CRJ, the end of a fantastic journey

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Now that the end of CRJ production is announced, here are the highlights of its history.

The beginnings

When Bombardier acquired Canadair in 1986, engineers had already discussed the possibility of extending the Challenger 600 fuselage to carry passengers on short commercial flights.

The idea appealed to Bombardier, which authorizes the development of this new aircraft program which then bore the name of Challenger 800. The name will eventually be replaced by Canadair Regional Jet and it is May 10, 1991 that the CRJ 100 made its inaugural flight at Dorval Airport. At that time, Bombardier only obtained three firm orders for the CRJ 100 which could carry 50 passengers. The first aircraft was delivered to Lufthansa in October 1992, marking the beginning of a formidable adventure.

The wonder years

Smaller and lighter than the MD 80s still in production, the Canadair Regional Jet was the first 50-seat jet that was profitable for the major airlines. The CRJ contributed helping the big American airlines to establish their hub and spore strategy. The operating cost savings generated by the hubs have allowed legacy airlines to compete against the rise of the lcc’s.

In the early 2000s, CRJs was selling like hot cakes; airlines where after Bombardier so they can place their orders as quickly as possible. In 2003 the production of the CRJ reached its peak with 214 aircraft delivered.

The CRJ aircraft program has given an extraordinary boost to the entire aerospace cluster in Quebec whose number of employees has increased from 30,000 to 40,000 during the 25 years of its production. The governments invested $ 375 million in this program, which enabled them to receive royalties totaling nearly $ 656 million.

The arrival of the competition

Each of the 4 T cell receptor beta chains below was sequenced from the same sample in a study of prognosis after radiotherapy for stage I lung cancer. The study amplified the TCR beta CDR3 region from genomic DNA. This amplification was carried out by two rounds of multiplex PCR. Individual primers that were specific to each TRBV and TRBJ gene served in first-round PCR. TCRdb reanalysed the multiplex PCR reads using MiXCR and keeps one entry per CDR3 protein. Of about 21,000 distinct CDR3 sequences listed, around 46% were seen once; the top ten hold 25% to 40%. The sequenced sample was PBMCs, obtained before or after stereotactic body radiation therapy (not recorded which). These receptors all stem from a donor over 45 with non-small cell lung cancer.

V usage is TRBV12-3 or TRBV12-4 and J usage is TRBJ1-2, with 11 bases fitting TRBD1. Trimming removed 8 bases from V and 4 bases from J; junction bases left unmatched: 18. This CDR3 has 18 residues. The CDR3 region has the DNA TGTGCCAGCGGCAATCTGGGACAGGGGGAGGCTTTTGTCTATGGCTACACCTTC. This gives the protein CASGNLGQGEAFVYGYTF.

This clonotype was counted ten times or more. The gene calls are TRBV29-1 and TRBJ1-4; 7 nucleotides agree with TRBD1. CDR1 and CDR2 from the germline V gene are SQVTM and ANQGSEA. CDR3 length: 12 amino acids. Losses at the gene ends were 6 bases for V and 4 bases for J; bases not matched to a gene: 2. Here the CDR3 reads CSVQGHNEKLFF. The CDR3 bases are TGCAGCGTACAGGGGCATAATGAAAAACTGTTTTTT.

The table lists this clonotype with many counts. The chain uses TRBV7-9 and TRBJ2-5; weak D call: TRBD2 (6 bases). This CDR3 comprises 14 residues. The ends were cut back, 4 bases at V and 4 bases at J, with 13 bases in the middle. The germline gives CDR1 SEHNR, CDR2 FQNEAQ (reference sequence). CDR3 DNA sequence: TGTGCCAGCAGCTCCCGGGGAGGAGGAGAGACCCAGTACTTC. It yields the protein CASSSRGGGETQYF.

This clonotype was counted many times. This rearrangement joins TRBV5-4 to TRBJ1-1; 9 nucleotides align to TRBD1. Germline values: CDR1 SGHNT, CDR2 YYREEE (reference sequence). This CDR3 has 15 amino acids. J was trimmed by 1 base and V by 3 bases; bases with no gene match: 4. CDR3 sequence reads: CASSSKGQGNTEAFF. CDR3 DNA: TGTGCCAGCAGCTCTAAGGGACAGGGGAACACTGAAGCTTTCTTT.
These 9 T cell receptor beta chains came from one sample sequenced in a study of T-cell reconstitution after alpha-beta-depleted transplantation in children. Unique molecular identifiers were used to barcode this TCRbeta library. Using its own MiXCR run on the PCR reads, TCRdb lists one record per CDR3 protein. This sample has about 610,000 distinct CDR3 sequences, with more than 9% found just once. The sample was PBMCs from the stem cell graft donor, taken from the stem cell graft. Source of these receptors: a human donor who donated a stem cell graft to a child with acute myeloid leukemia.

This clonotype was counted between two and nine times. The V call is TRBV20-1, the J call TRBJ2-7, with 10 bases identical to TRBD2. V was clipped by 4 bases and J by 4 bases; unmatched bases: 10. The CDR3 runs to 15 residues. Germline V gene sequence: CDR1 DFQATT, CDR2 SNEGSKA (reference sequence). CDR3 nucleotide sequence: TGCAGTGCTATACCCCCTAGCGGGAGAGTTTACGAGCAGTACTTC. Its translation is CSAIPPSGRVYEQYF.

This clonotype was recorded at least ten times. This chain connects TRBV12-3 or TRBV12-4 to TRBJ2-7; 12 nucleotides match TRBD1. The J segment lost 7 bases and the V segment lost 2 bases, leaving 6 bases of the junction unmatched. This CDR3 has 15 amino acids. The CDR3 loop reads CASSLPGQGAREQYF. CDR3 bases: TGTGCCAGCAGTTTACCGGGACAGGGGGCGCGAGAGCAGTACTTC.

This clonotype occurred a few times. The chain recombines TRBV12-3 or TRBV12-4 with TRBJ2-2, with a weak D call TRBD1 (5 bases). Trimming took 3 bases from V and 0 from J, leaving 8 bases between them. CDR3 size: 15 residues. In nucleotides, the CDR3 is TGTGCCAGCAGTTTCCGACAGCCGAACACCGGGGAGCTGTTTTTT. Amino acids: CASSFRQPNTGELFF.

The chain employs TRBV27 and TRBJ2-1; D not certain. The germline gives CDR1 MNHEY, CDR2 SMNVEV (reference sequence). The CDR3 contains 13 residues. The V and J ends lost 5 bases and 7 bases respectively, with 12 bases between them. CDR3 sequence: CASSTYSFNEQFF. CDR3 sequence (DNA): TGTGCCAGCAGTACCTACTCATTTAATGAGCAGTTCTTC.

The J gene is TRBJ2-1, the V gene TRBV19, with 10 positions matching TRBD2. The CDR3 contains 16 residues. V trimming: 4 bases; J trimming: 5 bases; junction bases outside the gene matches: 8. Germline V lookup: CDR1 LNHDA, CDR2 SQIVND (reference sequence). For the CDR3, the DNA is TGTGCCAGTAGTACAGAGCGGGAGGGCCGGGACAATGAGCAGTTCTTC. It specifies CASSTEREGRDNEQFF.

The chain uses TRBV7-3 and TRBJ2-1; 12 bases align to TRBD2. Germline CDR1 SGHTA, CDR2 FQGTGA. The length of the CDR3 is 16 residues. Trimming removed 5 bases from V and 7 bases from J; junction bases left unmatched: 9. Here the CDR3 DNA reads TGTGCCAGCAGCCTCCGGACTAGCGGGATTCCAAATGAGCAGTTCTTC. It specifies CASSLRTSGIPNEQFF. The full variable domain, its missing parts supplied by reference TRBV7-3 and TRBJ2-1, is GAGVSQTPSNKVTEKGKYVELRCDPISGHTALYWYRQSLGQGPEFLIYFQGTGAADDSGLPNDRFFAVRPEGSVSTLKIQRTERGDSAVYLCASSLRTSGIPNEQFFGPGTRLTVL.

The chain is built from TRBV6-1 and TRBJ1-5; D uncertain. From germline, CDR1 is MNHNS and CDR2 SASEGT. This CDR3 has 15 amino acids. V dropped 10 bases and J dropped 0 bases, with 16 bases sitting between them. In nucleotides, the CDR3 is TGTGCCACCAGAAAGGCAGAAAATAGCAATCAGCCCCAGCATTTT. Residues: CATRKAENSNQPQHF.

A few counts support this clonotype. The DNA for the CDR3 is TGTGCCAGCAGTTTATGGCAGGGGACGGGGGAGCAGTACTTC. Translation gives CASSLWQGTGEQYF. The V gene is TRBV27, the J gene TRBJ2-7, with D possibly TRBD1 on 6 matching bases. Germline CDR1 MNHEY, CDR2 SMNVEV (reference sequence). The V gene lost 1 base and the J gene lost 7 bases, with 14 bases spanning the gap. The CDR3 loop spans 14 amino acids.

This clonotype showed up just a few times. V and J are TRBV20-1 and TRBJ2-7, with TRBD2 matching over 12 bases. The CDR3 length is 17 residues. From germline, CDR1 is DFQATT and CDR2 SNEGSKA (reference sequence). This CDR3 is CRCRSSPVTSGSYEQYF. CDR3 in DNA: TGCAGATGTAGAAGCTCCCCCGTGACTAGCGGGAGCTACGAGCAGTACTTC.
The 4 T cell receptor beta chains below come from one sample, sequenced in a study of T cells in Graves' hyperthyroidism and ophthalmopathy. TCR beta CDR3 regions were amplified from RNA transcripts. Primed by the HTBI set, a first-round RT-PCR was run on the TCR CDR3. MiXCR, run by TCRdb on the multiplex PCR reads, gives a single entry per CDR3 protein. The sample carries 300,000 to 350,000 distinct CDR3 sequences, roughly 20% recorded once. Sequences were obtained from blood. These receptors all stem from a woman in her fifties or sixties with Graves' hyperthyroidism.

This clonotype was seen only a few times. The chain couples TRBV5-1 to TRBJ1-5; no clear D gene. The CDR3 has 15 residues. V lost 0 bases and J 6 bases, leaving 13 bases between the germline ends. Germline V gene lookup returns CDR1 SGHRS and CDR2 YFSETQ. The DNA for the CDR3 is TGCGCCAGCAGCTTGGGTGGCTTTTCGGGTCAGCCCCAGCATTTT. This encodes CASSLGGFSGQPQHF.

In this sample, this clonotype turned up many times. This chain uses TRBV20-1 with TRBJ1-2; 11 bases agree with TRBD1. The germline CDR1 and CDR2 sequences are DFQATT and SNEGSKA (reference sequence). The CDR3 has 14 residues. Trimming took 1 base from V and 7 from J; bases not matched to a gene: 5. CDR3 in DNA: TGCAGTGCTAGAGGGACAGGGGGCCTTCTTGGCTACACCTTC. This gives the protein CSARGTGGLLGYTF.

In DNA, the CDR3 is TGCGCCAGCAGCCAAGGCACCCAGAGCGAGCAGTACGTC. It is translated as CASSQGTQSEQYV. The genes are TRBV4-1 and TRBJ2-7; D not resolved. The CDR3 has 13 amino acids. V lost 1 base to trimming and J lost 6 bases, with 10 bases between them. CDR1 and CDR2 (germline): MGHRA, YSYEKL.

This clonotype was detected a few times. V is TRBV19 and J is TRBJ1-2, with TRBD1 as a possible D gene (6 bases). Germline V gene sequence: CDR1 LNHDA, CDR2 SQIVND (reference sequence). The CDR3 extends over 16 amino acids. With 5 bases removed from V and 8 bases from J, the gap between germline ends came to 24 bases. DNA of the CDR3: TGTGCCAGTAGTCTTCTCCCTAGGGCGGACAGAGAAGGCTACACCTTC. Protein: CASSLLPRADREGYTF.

It was in 2004 that the Brazilian company Embraer delivered its first E-Jet E170 which will be followed by the E175 which is a direct competitor of the CRJ-900. Although weighing nearly the same weight as the E-175, the CRJ-900 consumes a little less fuel, but not enough to offset the lower price of the E-175.

To make it more competitive, Bombardier launched the CRJ-900 Next Gen program in 2007 by improving fuel efficiency. This has yielded good results though insufficient; the collapse of the oil price in 2015 will render the fuel savings of the CRJ-900 Next Gen useless.

The burden of the CRJ

For several years, Bombardier guaranteed the airlines the residual value of the CRJs at the end of the financing contract. If the owner is unable to obtain the guaranteed price, Bombardier would have to take back the aircraft at the value indicated in the contract or pay the difference between the sale price and the residual value guaranteed.

Since the regional aircraft market has reached maturity and there is little growth, the value of used CRJs is below the residual value guaranteed by Bombardier. The lost is estimated at 600 million USD that Bombardier would have had to pay in the next years. This was a huge burden for an aircraft program that could no longer generate profits and was less and less easy to sell.

This is certainly not the ideal end, but it was time to make a decision.

The future

Of the 1,600 CRJ jobs, 1,200 will be transferred to Mitsubishi. Of the remaining 400, about 250 are directly linked assembly and the remaining 150 are planning and management. Thanks to the ramping up of the A220, some of the workers will be transferred to Airbus while the others will be reassigned to the business aircraft division mainly on the Global 7500 program. Taking into account the many retirement that are communing up, it would be very surprising if there were any layoffs related to this transaction.

The conclusion of an agreement between Bombardier and Mitsubishi is the signal expected by the Quebec aerospace cluster to launch its charm operation with Mitsubishi. Here’s what Aéro Montréal president, Suanne Benoit, said about the deal: “The announcement of Mitsubishi Heavy Industries’ acquisition of the Canadair regional aircraft program is a tremendous opportunity for the aerospace cluster. After having attracted Airbus to our ecosystem last year, Mitsubishi is the sixth OEM to come to Greater Montreal, opening the door for our companies to the Asian market in very big growth on the aerospace scene. “

So this is the beginning of a new chapter

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